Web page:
Another way to look at the QE wind-down is
on a flows basis, or change in the rate of
purchases. Looking at global 12-month rolling
flows (combining Fed, ECB and Bank of Japan
flows), there have been two previous balance
sheet wind-downs; in 2014 and in 2015 flows
declined without much market volatility.
Fed flows declined continuously for two years starting
mid-2014 and markets took it largely in stride. A
sanguine investor may ask why the 2018 wind-
down will prove any different.
One key diference is that a few years ago,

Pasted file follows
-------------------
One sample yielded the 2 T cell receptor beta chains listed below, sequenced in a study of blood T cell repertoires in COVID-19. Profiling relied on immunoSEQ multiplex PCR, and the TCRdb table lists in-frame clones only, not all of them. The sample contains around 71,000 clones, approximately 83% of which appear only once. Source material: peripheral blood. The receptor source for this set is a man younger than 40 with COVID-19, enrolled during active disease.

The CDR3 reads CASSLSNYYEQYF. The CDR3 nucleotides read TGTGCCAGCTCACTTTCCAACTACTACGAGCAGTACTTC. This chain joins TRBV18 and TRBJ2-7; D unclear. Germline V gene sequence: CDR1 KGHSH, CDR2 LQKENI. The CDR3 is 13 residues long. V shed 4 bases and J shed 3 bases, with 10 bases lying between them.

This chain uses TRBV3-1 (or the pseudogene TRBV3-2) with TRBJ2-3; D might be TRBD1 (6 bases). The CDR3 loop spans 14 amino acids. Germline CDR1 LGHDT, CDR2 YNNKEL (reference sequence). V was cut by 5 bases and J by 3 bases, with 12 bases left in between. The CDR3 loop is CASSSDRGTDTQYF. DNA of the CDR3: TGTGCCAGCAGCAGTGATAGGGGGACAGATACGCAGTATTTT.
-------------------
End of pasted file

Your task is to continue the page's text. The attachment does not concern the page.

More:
tapering by the Fed was largely consistent with
the reduction in government issuance. In fact,
treasury purchases never exceeded net issuance
in any 12-month period.
In Europe and Japan, QE
has been proportionately far larger. In 2017, ECB
and Bank of Japan government bond purchases
peaked at seven and three times larger than their
respective net issuance respectively.